Solvation Structures


The dynamics of liquid molecules near solid interfaces have important implications in studies such as the interaction of biomolecules in water, or the energy-storage capability of ionic liquids. In this experiment, we access volumes small enough for direct comparison with simulations in attempt to refine our understanding of the dynamics occurring at these liquid-solid interfaces.


The accuracy with which simulations can predict dynamics of liquid molecules near solid interfaces is gauged by their ability to predict and explain experimental observations. Due to limited computing power, meaningful comparisons can only be made with experiments that have probed volumes within ~(3nm)3. This research project aims to access such small volumes by using atomically sharp tips on atomically flat solid surfaces.

We use dedicated instrumentation to accurately measure the conservative and dissipative interactions between the tip and the solvation structures near a surface as a function of tip-surface distance, and compare them to predictions made by simulations. Two separate experiments are performed, each with very different scientific goals, listed below. The main experimental challenge for the study of hydration structures above the mica surface is the need for 3D imaging, whereas the study of 1D solvation profiles of ionic liquids above the Au(111) surface requires electrochemical control of the surface in an anaerobic environment.

The hydration structures of water molecules play a crucial role in the interaction of biomolecules. Using a well-defined model system - water on mica - allows to compare experiment to simulations with the goal of refining modelling parameters which to date carry unsatisfactory levels of uncertainty. The long-range order of the highly structured hydration layers above the mica surface requires the use of 3D imaging methods. We use 3D phase-and-frequency modulation atomic force microscopy (3D-FPM-AFM) to acquire hydration force maps, along with dissipation measurements, to study the dynamics and distribution of water molecules around the highly structured mica surface.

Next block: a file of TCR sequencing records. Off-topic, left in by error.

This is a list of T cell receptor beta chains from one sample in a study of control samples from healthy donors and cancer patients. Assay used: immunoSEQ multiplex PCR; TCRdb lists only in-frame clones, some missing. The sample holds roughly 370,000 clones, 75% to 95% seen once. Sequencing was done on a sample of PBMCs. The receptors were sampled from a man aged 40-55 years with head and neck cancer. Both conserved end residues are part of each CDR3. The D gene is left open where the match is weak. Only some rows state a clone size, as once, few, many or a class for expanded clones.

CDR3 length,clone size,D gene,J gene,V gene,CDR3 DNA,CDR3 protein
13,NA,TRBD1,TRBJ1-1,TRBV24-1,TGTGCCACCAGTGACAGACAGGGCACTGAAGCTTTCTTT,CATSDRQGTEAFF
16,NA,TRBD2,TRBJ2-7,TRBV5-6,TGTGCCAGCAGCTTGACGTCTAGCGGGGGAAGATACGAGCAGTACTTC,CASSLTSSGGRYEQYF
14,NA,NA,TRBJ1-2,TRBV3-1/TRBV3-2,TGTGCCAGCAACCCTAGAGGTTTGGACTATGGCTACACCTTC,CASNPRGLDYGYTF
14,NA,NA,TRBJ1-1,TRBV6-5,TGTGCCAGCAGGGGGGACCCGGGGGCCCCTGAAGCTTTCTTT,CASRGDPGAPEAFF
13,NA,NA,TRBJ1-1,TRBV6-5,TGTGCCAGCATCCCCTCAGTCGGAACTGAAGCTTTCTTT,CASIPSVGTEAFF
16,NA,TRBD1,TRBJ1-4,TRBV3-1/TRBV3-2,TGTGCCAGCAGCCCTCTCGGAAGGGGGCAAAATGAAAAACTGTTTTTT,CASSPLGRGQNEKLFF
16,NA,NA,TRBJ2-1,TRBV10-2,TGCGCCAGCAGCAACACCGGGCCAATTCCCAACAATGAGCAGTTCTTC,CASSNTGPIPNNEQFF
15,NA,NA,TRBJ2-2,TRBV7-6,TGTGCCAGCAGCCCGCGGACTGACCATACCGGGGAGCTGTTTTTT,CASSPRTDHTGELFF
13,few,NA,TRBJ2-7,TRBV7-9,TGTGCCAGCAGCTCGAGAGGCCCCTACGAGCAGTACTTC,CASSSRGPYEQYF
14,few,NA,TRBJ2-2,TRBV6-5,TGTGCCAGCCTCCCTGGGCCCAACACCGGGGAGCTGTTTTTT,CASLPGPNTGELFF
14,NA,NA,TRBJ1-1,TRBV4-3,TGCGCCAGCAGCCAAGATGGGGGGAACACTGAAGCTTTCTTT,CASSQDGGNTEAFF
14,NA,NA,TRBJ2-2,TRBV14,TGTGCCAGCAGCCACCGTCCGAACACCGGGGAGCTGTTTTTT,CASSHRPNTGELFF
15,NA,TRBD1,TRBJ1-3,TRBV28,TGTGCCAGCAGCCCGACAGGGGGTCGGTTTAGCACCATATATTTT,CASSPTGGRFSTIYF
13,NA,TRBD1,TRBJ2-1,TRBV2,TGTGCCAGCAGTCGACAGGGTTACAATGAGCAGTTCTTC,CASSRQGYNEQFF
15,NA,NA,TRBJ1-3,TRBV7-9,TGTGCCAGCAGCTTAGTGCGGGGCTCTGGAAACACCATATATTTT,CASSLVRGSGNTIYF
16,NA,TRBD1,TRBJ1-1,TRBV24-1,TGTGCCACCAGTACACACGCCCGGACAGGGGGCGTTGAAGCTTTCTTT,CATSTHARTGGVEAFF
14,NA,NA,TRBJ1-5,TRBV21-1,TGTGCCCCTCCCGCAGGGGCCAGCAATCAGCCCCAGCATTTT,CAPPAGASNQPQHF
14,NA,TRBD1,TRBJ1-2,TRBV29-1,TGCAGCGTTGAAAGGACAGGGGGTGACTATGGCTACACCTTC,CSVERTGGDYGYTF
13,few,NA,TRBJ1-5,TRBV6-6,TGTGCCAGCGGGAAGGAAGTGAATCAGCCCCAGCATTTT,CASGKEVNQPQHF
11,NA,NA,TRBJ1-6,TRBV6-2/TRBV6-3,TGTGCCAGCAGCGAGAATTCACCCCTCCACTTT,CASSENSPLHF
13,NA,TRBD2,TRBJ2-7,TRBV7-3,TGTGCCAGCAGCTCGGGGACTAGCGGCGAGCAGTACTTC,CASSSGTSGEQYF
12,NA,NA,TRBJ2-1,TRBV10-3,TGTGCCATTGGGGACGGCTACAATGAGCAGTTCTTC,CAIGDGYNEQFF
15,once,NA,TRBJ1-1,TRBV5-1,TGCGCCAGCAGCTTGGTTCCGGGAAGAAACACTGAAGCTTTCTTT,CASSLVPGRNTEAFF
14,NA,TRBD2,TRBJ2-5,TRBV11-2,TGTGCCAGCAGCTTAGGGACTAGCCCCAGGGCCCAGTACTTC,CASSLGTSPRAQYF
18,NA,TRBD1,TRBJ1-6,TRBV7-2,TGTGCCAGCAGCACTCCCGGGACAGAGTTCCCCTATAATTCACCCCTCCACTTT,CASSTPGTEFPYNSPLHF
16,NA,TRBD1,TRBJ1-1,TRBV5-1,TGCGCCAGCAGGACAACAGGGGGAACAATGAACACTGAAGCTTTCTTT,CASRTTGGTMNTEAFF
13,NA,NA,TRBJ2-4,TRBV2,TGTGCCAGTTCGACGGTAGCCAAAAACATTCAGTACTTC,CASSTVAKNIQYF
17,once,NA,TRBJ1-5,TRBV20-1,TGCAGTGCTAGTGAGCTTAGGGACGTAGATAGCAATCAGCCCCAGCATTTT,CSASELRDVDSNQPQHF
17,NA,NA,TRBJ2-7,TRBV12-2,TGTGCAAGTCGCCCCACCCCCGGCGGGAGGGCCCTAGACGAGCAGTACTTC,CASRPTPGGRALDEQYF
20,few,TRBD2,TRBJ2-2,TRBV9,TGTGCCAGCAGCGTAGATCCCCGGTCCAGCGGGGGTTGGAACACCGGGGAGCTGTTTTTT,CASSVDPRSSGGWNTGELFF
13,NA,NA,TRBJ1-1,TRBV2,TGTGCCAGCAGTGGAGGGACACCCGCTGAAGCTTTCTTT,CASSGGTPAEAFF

3D frequency shift map of water on mica, where the long range order of the distribution of water molecules can be clearly observed. This dataset was acquired at Kyoto University, during a collaboration with the Yamada research group.

Ionic liquids carry promising potential for the use in super-capacitors necessary for high-density energy storage where the supply and demand of power generation do not overlap in time. Cost-effective development of new high-capacity ionic liquids relies on accurate predictive power made by simulations. In this experiment, the interest lies in changes of the solvation profile as a function of the electrochemical potential of the Au(111) surface. A comparative study between experimental and simulated solvation profiles as a function of electrochemical potential should allow the tuning of modelling parameters necessary to accurately predict the performance of ionic liquids for charge storage applications.

Electrochemical liquid cell used for ionic liquid solvation experiment. The electrodes (RE, WE, CE) allow for full electrochemical control of the Au(111) sample while approaching the cantilever tip towards the sample


  • Researcher: Aleksander Labuda
  • Supervisor: Peter Grutter
  • Former Supervisor: Roland Bennewitz


  • Kei Kobayashi and Hirofumi Yamada (Kyoto University)
  • Grant Smith (U. of Utah)
  • Martin Lysy (Harvard)
  • Mark Sutton (McGill University)


A. Labuda, K. Kobayashi, D. Kiracofe, K. Suzuki, P. H. Grütter, and H. Yamada

"Comparison of photothermal and piezoacoustic excitation methods for frequency and phase modulation atomic force microscopy in liquid environments"

AIP Advances 1, 022136 (2011)

A. Labuda, F. Hausen, N. N. Gosvami, P. H. Grutter, R. B. Lennox, R. Bennewitz

"Switching Atomic Friction by Electrochemical Oxidation"

Langmuir 27, 2561 (2011)

A. Labuda and P. H. Grütter

"Exploiting cantilever curvature for noise reduction in atomic force microscopy"

Rev. Sci. Instrum. 82, 013704 (2011)

A. Labuda, W. Paul, B. Pietrobon, R. Bruce Lennox, P. Grütter, and R. Bennewitz

"High-resolution friction force microscopy under electrochemical control"

Rev. Sci. Instr. 81, 083701 (2010)


Overview of the electrochemical AFM (click for magnified view)

The electrochemical cell

The AFM cantilever holder which engages the cantilever into the electrochemical cell while forming an air tight seal

Sample preparation method

Lateral force map of the surface switching from Au(111) to CuCl and back in perchloric acid